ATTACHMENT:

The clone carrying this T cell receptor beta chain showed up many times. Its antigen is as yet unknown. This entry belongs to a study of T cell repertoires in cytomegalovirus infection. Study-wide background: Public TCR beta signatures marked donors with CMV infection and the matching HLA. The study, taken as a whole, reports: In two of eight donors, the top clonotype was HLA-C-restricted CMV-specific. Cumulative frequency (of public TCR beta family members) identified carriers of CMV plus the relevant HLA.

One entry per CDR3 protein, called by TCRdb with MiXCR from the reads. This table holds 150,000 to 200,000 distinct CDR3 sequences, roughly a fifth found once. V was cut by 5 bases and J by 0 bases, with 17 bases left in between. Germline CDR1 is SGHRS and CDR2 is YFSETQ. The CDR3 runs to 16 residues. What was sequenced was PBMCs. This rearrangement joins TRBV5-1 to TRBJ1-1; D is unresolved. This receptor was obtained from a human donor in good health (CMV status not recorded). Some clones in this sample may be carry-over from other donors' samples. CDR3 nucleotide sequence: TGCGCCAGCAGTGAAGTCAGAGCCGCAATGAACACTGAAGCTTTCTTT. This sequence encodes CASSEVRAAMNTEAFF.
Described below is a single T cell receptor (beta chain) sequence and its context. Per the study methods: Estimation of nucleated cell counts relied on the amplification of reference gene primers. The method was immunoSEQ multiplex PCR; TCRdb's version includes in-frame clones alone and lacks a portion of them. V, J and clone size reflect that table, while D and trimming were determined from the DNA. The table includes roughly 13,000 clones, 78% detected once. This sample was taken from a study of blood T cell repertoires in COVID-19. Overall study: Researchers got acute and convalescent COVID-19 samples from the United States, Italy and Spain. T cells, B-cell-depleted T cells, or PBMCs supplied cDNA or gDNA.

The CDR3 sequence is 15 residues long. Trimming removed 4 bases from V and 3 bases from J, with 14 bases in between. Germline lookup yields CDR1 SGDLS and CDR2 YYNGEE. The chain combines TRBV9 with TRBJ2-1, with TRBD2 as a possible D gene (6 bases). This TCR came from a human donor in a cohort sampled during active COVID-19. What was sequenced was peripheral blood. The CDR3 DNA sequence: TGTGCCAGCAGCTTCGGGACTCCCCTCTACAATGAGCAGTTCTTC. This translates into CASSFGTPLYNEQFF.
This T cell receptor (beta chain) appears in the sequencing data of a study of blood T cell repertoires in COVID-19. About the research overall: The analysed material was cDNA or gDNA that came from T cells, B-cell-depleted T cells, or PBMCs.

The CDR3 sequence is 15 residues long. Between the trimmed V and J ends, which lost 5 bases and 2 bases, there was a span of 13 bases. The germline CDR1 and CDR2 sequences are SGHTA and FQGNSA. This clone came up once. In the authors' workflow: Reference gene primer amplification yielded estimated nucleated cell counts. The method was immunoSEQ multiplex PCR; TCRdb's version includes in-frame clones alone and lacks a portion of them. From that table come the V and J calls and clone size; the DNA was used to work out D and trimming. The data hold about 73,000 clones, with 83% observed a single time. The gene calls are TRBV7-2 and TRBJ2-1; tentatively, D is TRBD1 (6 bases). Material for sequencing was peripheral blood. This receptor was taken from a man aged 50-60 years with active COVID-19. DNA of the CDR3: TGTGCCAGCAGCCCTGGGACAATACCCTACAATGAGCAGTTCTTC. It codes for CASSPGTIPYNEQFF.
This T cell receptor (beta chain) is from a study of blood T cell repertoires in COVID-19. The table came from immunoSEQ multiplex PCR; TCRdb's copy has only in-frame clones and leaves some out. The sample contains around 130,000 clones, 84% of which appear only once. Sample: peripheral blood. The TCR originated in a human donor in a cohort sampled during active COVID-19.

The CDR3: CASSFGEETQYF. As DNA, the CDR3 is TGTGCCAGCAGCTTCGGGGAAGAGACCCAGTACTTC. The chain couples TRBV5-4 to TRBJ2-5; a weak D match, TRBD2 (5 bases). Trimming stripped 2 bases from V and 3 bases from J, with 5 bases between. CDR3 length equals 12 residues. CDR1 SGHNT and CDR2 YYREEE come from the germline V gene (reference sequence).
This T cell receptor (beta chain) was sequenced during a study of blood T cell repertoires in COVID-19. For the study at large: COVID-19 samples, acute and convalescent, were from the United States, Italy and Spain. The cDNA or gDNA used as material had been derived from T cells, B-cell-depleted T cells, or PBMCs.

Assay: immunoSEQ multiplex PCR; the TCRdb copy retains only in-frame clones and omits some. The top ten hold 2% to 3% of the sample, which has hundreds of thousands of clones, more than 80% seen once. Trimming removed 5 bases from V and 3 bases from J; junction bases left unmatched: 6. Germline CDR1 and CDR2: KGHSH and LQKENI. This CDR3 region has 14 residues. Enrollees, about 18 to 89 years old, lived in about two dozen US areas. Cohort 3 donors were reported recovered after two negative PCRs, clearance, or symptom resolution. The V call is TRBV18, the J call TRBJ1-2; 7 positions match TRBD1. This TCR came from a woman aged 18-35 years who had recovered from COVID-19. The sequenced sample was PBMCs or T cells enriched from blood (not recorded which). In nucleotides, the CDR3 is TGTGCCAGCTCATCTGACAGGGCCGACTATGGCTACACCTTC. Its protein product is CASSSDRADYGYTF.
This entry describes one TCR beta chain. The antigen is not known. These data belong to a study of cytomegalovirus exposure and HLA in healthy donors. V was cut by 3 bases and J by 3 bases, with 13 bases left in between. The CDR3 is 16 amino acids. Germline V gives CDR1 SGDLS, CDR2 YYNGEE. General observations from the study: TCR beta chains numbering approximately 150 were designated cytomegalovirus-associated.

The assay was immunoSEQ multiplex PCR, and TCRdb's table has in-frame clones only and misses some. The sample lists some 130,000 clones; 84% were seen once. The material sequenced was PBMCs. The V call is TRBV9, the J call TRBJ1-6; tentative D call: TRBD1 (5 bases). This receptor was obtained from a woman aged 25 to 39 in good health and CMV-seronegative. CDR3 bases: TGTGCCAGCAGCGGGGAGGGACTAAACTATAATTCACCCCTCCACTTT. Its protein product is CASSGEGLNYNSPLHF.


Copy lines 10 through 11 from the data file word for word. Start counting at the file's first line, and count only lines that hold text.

Assay: immunoSEQ multiplex PCR; the TCRdb copy retains only in-frame clones and omits some. The top ten hold 2% to 3% of the sample, which has hundreds of thousands of clones, more than 80% seen once. Trimming removed 5 bases from V and 3 bases from J; junction bases left unmatched: 6. Germline CDR1 and CDR2: KGHSH and LQKENI. This CDR3 region has 14 residues. Enrollees, about 18 to 89 years old, lived in about two dozen US areas. Cohort 3 donors were reported recovered after two negative PCRs, clearance, or symptom resolution. The V call is TRBV18, the J call TRBJ1-2; 7 positions match TRBD1. This TCR came from a woman aged 18-35 years who had recovered from COVID-19. The sequenced sample was PBMCs or T cells enriched from blood (not recorded which). In nucleotides, the CDR3 is TGTGCCAGCTCATCTGACAGGGCCGACTATGGCTACACCTTC. Its protein product is CASSSDRADYGYTF.
This entry describes one TCR beta chain. The antigen is not known. These data belong to a study of cytomegalovirus exposure and HLA in healthy donors. V was cut by 3 bases and J by 3 bases, with 13 bases left in between. The CDR3 is 16 amino acids. Germline V gives CDR1 SGDLS, CDR2 YYNGEE. General observations from the study: TCR beta chains numbering approximately 150 were designated cytomegalovirus-associated.